Desmond Fitz-Gibbon is a cultural historian of modern imperial Britain and western Europe, with thematic interests in urban history, science and technology studies and the history of economic life. His research examines the practice and meaning of markets and market culture through the history of real estate exchange in eighteenth- and nineteenth-century Britain.
Jeremy King studied Soviet history in college, but then fell prisoner to the tragedies and charms of Central Europe. Trained at Columbia University as a historian of Austria-Hungary and its successor states, he lived for several years in Prague, Budapest, Vienna, Berlin, and a few other cities in the region. King teaches courses on Central Europe since about 1800. Themes and nodal points include nationalism, the state (liberal, democratic, fascist, and communist), "race," law, the Holocaust, public policy, and post-communism.
Richard Chu's research focuses on the history of the Chinese and Chinese mestizos in the Philippines and the different Chinese diasporic communities in the world, centering on issues of ethnicity, gender, and nationalism.
Deeply engaged in bringing history to wider audiences beyond the academy, Daniel Czitrom served as the historical advisor for Copper, an original dramatic series set in Civil War-era New York City (BBC America, 2011-13). He has also appeared as on-camera commentator for several documentaries, including The Rise and Fall of Penn Station (PBS, 2014) and New York: A Documentary Film (PBS,1999). Czitrom is the author most recently New York Exposed: The Gilded Age Police Scandal that launched the Progressive Era (2016), as well as Media and the American Mind (1982), and Rediscovering Jacob Riis (2008).
Abhilash Medhi is a historian of modern South Asia, with interest in the comparative histories of 19th and 20th century colonialism. His work focuses on colonial governance and capitalist expansion in the two extremities of the Indian subcontinent, the Indo-Afghan borderlands and northeast India. Medhi has undertaken policy research in Afghanistan in a previous avatar and still maintains links with development organizations in the country. In the classroom, as in his research, he brings a political-economic perspective to the reading of social and cultural histories.
Elisa Prosperetti is a historian of contemporary West Africa. She studies the aspirations that many people have held for formal schooling to open the door to “progress” in West Africa – whether those people are returned slaves, nationalist leaders, development economists or ordinary citizens. Focusing on Ghana and Côte d’Ivoire, Prosperetti explores this question by combining dozens of on-the-ground oral histories with a global history approach. In her courses, Prosperetti invites students to critically examine narratives about the past and how they are connected to the historical contexts in which they are produced.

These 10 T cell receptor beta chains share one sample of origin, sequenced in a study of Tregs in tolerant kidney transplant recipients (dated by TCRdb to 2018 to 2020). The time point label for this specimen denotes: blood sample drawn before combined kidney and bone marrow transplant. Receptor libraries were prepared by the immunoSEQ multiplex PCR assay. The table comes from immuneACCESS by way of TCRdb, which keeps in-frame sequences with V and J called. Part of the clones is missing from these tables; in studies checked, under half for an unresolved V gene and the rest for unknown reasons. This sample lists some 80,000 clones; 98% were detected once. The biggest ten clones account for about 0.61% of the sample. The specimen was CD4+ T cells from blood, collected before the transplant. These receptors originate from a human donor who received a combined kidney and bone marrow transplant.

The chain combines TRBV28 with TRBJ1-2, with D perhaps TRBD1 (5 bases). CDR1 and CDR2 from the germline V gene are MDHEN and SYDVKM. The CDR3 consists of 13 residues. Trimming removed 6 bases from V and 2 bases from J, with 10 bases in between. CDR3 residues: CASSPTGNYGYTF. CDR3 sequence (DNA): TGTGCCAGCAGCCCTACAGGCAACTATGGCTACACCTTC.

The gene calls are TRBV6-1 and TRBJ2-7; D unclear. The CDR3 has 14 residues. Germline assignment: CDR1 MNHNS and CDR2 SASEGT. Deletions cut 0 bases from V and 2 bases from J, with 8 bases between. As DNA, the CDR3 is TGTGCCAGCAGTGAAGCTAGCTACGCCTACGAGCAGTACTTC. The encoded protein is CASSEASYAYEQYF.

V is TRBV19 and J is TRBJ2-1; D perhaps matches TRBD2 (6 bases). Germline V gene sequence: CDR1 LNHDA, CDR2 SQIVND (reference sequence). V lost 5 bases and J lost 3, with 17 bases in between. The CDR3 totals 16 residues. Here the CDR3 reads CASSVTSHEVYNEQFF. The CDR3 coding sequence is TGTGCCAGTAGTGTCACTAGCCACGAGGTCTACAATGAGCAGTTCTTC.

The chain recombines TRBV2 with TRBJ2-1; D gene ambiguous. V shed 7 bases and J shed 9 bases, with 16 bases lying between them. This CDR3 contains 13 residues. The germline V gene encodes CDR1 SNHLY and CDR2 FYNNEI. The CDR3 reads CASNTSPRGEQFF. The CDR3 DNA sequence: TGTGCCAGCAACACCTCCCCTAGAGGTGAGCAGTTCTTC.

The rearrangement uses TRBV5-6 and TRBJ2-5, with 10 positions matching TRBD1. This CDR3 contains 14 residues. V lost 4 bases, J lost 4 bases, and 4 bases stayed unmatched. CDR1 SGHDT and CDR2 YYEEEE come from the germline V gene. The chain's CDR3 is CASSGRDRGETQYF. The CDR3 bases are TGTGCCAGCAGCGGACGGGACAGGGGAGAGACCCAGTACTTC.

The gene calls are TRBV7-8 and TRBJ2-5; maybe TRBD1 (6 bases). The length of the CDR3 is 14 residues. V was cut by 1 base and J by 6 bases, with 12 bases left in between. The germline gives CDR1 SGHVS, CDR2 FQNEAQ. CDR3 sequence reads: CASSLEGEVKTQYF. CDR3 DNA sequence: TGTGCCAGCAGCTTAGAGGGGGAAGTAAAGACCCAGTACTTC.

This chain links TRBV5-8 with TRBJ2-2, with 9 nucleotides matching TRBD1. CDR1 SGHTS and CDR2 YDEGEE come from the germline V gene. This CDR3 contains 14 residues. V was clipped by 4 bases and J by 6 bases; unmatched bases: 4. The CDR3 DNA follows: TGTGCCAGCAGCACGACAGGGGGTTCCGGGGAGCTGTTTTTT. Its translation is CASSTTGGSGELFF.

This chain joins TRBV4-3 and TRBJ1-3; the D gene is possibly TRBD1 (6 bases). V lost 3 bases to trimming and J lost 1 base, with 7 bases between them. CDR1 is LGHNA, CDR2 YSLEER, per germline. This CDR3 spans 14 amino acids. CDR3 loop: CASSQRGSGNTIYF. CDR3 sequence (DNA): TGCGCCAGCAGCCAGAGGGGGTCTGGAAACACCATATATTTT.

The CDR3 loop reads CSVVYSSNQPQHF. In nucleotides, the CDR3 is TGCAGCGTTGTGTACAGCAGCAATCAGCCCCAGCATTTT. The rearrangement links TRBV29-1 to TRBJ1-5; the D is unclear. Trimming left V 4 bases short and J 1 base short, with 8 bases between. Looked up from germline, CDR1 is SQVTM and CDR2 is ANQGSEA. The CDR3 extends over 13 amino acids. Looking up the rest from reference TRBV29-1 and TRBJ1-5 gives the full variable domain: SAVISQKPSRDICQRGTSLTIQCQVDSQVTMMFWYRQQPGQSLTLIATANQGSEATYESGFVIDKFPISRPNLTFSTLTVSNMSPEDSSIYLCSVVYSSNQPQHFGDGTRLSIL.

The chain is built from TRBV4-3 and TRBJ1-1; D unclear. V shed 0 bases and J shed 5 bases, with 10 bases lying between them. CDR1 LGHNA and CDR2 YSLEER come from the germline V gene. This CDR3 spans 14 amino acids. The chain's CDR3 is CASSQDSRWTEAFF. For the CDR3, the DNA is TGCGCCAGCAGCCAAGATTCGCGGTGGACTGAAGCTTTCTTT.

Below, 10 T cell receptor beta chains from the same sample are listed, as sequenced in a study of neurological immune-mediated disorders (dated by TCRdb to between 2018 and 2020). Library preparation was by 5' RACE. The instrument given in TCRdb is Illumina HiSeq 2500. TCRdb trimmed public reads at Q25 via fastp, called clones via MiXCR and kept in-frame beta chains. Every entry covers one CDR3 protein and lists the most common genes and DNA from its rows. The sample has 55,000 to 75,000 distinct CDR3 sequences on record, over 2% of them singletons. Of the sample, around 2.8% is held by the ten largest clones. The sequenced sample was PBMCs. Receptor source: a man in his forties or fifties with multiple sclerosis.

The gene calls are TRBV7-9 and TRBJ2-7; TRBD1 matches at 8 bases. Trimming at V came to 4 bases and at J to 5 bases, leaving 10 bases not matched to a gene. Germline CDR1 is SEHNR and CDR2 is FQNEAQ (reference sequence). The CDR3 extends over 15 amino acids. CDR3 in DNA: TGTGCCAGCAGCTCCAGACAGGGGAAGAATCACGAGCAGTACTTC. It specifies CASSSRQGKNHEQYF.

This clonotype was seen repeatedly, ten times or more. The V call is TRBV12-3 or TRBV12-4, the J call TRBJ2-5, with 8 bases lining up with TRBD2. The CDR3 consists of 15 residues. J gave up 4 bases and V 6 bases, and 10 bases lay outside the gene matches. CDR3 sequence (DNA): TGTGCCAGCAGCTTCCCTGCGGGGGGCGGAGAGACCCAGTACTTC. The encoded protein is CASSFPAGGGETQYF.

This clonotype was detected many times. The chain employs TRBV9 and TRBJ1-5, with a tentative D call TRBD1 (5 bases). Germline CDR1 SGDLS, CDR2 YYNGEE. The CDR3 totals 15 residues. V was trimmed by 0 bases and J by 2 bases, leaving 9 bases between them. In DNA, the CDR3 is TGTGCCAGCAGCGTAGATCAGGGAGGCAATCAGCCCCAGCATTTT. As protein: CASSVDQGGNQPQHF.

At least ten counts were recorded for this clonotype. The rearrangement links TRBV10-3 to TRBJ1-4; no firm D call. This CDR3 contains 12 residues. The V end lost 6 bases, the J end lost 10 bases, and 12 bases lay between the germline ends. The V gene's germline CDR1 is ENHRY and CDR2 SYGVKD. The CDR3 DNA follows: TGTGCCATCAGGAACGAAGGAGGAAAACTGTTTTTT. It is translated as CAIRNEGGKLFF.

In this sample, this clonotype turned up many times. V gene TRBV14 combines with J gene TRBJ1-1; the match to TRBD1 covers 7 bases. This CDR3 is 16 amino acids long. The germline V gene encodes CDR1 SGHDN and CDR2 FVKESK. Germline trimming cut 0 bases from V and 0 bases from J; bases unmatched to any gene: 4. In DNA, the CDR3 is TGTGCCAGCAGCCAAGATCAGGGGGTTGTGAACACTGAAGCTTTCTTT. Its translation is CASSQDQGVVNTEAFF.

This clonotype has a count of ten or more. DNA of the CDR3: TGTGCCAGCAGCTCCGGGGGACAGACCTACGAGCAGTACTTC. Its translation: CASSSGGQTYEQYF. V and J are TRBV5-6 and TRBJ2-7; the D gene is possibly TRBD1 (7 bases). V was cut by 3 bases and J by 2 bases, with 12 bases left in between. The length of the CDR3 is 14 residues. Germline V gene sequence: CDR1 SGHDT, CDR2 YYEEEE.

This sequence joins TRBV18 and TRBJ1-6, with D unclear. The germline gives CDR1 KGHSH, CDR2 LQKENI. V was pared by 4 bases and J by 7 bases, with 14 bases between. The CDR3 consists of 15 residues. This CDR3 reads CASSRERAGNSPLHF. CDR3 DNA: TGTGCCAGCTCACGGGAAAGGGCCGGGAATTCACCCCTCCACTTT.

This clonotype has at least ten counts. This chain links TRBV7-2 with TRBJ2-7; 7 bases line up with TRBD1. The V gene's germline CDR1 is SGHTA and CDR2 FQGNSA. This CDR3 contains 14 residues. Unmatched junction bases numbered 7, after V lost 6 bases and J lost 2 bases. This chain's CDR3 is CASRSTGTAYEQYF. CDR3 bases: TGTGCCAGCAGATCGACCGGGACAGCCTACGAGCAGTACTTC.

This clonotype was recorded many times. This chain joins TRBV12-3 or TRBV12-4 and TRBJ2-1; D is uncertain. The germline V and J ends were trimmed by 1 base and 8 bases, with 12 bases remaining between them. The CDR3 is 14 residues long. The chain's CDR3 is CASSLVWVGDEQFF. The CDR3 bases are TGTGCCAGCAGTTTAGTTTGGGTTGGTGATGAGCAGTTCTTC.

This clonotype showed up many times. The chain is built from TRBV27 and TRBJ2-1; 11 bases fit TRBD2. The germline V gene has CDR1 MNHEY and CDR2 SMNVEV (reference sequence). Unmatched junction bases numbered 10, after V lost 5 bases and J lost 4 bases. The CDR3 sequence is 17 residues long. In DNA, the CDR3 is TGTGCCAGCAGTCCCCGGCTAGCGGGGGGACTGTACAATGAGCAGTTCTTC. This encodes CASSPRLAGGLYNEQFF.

A historian who continually pushes the boundaries of her discipline, Mary Renda focuses her teaching and research on US empire, women and gender, racism, activism, and the transnational contexts in which histories of North America and the Caribbean have taken shape. In addition to her course offerings on U.S. women's history, African-American women, and histories of empire, Renda teaches interdisciplinary gender studies courses. It's not a vacation from her area of specialty, however. "When I teach gender studies," says Renda, "it brings into sharper relief the importance of history."
Lan Wu is a historian of early modern China with a focus on borderlands. She received her PhD in the History-East Asia Program from Columbia University in February 2016. Lan’s research focuses on the role of religion in imperial formation in China. Her current book project examines how marginal communities in inner Asia grew stronger, as China expanded its territory in the eighteenth century.
In addition to teaching Greek and Latin language and literature at all levels, Paula Debnar offers a variety of courses on the ancient Mediterranean taught in English, including "Gods and Mortals: Myth in Ancient Art and Literature," "Athenian Democracy," and writing intensive first-year seminars on the ancient Greek world, such as "Homer's Iliad: A Big Fat Ancient Greek War?" and "Socratic Questions."
A writer, teacher, photographer, and pilot, Lauret Savoy is also a woman of multiracial heritage. Her courses and writings explore the narratives we tell of the American land’s origins — and the narratives we tell of ourselves in this land, including the place of race. Winner of Mount Holyoke College’s Distinguished Teaching Award and an Andrew Carnegie Fellowship, Lauret has also held fellowships from the Smithsonian Institution and Yale University. She is a Fellow of the Geological Society of America. Senior classes have chosen her to be a Baccalaureate speaker and Last Lecturer.
Geoffrey S. Sumi
Geoffrey Sumi teaches Greek and Latin at all levels, while his interest in the political and social history of the ancient world is reflected in the courses he teaches in translation: The Roman Empire; Sport, Society, and Politics in the Roman World; and From Hoplites to Legions: Warfare in the Greek and Roman World.
Holly J. Sharac
Holly Sharac is a Francis Perkins graduate ('94), has been working at the College since 1988, and is the Academic Department Coordinator for both the History Department and the Africana Studies Program.